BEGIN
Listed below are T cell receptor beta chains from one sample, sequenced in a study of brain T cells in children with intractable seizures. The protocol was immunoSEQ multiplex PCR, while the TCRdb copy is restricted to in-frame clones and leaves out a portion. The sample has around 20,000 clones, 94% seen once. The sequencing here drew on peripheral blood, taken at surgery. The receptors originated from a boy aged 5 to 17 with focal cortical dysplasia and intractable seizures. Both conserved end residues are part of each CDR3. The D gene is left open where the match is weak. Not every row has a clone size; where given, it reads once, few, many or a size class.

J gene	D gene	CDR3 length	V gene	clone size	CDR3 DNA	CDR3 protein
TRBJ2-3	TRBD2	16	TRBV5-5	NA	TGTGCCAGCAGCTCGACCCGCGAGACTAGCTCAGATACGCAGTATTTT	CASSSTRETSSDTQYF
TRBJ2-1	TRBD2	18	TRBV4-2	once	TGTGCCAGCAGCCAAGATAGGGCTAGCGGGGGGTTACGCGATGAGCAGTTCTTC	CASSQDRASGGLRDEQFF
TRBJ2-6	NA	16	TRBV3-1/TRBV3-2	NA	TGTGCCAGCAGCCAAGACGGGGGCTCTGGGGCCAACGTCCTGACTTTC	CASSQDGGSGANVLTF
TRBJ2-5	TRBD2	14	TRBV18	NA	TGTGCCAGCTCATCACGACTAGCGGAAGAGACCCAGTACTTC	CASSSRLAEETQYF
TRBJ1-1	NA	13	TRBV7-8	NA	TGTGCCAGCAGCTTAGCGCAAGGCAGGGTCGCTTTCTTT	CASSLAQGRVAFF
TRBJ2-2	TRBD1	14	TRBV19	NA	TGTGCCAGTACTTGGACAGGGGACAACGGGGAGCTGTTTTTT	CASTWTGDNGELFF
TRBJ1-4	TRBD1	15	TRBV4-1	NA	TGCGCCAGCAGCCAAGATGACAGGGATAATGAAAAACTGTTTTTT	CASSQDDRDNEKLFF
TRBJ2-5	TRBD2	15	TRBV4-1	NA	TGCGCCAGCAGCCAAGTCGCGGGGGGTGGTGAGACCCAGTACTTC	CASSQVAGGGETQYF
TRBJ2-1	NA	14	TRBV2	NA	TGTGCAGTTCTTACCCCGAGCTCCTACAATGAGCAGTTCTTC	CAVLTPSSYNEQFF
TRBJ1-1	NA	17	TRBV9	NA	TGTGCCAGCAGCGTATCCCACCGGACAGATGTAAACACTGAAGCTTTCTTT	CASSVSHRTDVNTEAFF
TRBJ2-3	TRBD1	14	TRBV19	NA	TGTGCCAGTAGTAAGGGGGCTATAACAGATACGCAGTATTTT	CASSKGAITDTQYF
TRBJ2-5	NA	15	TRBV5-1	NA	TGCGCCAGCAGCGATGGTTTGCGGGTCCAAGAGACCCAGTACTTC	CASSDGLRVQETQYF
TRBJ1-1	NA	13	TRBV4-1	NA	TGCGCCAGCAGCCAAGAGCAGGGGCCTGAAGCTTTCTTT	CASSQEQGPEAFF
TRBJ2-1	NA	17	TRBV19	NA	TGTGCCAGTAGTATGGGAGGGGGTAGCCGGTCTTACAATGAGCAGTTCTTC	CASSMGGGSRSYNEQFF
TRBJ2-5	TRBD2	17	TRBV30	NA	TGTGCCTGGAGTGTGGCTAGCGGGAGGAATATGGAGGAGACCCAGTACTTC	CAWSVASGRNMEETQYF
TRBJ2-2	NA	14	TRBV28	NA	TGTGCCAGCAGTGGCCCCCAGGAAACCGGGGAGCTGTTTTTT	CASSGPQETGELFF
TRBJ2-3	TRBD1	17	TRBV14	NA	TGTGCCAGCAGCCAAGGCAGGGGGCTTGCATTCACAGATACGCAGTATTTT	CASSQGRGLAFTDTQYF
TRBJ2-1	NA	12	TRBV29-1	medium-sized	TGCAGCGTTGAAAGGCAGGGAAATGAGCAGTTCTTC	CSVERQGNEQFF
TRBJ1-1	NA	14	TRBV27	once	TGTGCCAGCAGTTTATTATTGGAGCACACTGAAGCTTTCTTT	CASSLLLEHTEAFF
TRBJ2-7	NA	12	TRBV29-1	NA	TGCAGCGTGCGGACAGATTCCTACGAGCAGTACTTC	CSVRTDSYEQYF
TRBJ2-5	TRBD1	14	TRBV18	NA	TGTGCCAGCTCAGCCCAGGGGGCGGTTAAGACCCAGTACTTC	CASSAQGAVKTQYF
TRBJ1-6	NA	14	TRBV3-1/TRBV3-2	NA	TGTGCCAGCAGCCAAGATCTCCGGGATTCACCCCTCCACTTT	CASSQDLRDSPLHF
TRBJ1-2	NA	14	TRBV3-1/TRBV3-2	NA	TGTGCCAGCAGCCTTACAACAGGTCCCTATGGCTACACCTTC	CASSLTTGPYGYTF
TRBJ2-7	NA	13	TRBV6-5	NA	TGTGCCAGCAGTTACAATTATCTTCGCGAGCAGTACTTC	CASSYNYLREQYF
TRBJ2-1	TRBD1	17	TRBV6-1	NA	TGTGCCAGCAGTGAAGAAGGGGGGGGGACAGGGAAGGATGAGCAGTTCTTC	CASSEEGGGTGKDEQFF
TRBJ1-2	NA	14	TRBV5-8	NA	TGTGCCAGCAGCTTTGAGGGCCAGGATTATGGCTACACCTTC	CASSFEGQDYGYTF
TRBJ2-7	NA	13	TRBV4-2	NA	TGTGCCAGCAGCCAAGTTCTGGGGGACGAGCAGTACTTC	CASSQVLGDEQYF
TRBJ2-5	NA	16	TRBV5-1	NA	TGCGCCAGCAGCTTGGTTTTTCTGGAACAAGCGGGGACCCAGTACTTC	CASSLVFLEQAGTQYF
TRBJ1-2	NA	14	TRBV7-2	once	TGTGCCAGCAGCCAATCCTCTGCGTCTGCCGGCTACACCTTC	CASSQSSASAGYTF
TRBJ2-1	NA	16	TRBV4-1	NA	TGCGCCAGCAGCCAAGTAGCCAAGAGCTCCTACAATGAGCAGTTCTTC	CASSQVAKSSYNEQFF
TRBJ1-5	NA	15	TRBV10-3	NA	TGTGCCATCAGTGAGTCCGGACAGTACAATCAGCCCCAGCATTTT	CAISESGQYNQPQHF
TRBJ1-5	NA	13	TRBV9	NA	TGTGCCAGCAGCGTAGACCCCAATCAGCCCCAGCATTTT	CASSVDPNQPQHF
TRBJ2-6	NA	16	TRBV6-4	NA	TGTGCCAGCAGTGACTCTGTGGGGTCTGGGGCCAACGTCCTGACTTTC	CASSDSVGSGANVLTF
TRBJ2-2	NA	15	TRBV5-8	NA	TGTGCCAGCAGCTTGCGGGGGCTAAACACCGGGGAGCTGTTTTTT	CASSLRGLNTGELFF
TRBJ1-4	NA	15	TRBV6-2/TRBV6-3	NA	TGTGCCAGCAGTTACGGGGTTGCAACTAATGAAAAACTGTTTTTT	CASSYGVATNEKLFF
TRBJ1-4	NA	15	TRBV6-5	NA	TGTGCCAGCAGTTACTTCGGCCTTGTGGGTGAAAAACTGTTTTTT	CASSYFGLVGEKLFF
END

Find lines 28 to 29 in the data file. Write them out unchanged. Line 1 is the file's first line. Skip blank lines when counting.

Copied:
TRBJ1-2	NA	14	TRBV5-8	NA	TGTGCCAGCAGCTTTGAGGGCCAGGATTATGGCTACACCTTC	CASSFEGQDYGYTF
TRBJ2-7	NA	13	TRBV4-2	NA	TGTGCCAGCAGCCAAGTTCTGGGGGACGAGCAGTACTTC	CASSQVLGDEQYF